by Dilpreet BhullarJul 11, 2020
The ubiquitous presence of the floral motifs in traditional art practice has saturated the eyes of the beholder. It is the frequency with which a flower is painted, sculpted or even photographed in a run-of-the-mill manner that has dried out its appreciation. Not that the flowers as an organic feature of our environment have run out of its natural beauty. Restoring the beauty of the flowers and going beyond any of its conventional display are the site-specific installations by the British artist Rebecca Louise Law. She uses the natural material – flowers – to create her colossal installations, and it would not be an exaggeration to say that her works carry a life even if it is for a while.
Law, a sixth-generation gardener, with a patient mind let the works breathe and decay with her organic material. As the mortal self is bound to wither against the wind of time, the installations become a living manifestation of this duality. Working closely with nature’s order of emotions running between ecstasy and sorrow, Law in an interview with STIR, shares about the wonder of nature as her inspiration: “All of my life I have looked at nature’s beauty and strived to capture an essence of the life we have growing around us. The connection between the earth and how we inhabit it as human beings has been integral to my installations. When I first began creating installations, I had a strong feeling that as human beings we had stopped observing simple natural beauty and had begun taking nature for granted".
Her formal training as an artist was instrumental to generate her interest towards a wide variety of flowers rendered in paintings, especially with the bright hues of the abstract expressionists. Hailing from the family of gardeners, her familiarity with flowers was, of course, founded in the real sprawling botanical fields too. Law dwells further into her interests, “The convenience of consumerism has made everything too easy and too fast. The lack of attention to detail and little understanding of where things come from made me want to focus the viewers' attention back to nature. Flowers are my paint and I work with space as my canvas, but as you enter any installation you are taken back to nature’s divine beauty. The human soul needs nature and time to appreciate all that the earth provides. Over the past 16 years, I have collected over one million flowers, reusing every flower I work with. Recently this has allowed my installations to be large enough to have a complete experience of nature. Installations that have completely enveloped the viewer are Community (2018) at Toledo Museum of Art, and The Womb (2019) at Fredrick Meijer Sculpture Park and Gallery”.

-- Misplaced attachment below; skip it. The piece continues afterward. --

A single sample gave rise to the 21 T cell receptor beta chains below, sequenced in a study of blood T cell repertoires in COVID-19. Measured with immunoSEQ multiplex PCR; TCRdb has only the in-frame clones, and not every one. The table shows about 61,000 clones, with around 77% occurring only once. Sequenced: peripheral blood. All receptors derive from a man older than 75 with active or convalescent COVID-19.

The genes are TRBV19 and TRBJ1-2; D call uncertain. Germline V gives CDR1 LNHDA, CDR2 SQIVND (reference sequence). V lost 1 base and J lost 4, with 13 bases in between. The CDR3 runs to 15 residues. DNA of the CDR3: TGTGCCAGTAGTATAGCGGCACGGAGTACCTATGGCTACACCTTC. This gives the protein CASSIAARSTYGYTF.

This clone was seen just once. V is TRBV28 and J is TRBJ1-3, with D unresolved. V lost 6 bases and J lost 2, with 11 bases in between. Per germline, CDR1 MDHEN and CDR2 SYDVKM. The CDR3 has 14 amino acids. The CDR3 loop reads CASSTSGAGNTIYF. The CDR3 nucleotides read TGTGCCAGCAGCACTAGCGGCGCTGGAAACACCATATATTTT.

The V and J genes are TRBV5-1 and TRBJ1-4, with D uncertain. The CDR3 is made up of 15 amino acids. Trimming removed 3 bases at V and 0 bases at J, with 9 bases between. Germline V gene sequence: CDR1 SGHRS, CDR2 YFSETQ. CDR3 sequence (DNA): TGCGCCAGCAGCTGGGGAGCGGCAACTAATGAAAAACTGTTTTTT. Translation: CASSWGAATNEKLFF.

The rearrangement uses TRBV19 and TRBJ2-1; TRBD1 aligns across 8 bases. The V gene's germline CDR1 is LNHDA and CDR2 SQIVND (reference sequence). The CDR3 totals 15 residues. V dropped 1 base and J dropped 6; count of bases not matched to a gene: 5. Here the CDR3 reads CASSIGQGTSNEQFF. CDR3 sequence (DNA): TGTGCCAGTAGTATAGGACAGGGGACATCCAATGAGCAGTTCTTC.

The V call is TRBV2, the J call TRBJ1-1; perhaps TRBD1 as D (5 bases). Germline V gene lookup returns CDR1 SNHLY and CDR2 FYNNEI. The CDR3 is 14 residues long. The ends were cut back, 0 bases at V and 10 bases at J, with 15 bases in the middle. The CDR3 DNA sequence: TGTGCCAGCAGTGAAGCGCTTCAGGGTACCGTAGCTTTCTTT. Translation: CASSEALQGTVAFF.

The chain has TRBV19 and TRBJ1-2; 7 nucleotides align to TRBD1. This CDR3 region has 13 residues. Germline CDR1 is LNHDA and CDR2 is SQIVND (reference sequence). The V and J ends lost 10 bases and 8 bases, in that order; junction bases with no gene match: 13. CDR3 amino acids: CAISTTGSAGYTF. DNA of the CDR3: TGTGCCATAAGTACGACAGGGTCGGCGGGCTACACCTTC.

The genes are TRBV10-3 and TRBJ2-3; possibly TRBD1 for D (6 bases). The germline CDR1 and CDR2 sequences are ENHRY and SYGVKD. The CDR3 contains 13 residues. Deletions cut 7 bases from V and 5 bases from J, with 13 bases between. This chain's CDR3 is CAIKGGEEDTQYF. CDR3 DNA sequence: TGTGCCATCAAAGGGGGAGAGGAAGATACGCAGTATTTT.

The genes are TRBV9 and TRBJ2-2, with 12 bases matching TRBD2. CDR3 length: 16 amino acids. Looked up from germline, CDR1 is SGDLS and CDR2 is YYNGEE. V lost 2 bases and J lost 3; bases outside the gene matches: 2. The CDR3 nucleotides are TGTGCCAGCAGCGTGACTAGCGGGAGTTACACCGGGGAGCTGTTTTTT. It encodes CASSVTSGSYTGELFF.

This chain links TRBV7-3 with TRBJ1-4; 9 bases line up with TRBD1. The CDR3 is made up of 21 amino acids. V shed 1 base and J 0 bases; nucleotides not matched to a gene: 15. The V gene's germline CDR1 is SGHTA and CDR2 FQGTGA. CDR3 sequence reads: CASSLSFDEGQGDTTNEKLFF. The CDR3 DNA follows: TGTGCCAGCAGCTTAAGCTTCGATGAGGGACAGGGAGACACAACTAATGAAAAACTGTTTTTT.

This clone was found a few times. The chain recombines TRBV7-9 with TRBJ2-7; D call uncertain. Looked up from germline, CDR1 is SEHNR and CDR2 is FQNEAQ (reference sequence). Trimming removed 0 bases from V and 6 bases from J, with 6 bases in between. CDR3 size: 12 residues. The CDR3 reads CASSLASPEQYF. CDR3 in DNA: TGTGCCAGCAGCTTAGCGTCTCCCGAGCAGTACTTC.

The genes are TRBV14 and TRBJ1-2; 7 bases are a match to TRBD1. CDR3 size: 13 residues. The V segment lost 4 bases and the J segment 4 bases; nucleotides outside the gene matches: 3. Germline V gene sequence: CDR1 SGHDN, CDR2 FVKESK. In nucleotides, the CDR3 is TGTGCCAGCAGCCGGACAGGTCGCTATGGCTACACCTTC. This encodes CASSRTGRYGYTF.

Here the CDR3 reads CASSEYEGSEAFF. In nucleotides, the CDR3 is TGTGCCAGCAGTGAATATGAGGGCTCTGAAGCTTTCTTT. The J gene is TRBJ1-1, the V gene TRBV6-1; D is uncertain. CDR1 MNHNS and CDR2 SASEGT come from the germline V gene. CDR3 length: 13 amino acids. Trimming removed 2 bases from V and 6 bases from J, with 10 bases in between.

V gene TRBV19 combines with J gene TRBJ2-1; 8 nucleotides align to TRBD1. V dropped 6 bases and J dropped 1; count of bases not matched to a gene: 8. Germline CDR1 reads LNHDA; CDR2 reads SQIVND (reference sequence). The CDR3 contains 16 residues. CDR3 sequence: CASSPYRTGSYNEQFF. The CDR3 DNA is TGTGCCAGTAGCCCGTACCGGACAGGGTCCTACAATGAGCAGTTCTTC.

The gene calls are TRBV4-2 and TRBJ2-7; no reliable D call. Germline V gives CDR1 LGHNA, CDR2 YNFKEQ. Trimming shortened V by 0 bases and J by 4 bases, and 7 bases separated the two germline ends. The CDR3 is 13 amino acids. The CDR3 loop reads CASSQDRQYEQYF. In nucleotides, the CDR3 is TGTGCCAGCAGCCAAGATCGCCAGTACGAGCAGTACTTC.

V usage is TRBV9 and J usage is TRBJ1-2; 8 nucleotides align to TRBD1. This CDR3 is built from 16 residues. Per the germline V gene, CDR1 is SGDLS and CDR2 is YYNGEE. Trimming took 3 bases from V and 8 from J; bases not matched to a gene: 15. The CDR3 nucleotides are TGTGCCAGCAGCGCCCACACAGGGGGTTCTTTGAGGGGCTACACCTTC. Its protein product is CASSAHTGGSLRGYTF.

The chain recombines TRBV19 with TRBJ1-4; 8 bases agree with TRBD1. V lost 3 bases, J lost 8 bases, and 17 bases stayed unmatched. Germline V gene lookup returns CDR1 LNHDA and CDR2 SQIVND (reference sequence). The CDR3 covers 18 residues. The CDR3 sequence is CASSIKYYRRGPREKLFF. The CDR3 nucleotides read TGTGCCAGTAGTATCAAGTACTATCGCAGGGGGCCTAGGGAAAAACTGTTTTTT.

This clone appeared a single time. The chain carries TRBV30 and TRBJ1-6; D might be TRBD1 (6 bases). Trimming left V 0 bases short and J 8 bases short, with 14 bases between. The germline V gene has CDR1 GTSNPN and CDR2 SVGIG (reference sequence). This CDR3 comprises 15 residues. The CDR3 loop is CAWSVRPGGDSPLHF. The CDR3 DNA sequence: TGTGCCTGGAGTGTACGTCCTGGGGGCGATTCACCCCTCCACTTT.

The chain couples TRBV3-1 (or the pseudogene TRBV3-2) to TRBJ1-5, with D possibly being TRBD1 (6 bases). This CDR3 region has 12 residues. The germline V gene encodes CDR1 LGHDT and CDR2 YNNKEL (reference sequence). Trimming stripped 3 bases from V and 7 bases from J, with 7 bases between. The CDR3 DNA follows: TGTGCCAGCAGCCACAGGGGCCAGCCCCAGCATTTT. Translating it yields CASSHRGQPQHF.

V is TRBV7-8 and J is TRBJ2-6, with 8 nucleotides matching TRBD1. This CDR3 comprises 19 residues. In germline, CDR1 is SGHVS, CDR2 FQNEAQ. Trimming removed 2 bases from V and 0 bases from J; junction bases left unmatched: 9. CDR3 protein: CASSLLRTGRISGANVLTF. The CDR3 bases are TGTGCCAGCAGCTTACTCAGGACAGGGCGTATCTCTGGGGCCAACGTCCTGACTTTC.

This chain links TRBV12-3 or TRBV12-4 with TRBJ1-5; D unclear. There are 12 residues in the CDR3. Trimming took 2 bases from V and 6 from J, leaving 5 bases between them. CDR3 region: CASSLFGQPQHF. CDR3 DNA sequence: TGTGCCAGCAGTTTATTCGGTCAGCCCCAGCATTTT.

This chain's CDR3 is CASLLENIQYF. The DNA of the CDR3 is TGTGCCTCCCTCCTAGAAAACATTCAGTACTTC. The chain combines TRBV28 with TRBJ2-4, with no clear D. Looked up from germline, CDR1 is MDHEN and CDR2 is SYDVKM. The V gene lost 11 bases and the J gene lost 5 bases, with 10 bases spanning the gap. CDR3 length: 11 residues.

Her site-specific installations suspended from the ceiling or placed on the floor are indeed mesmerising, leaving the audience with a sense of awe. When seen outside the regular frame, it becomes challenging for the artist to keep the beauty of flowers intact yet ensure the viewers notice the three-dimensional installations. Law explains the art of making her installations before the audience is invited to immerse in it with undivided attention, “I have learnt how to preserve flowers, but it has taken many years of exploration. The fragility of flowers is a continual challenge and I am forever learning how to get the best out of them as a sculptural material. I begin with space and I continue with my exploration of the human interaction with nature within that space. I love to bring my ongoing collection of flowers to each new installation and add local flowers to each new artwork. Some institutions will enable a program of volunteers to assist in the wiring of flowers. I love having local hands making a part of the artwork. As much as possible I work together with the local community to create an installation that celebrates nature and the community that surrounds it”.
For Law watching her own works “is a humbling experience - to be enveloped in millions of flowers. Each element is perfectly formed and given to us as a gift from the earth. Initially, it is overwhelming to be surrounded by so much nature, but a peacefulness presides and for a moment there is a healthy perspective of what we are as human beings on earth”.
Law’s immersive installation while metamorphosising the white cubes into the experiential indoor gardens reaffirms what the Chinese philosopher Lao Tzu once mentioned, “nature does not hurry, yet everything is accomplished”.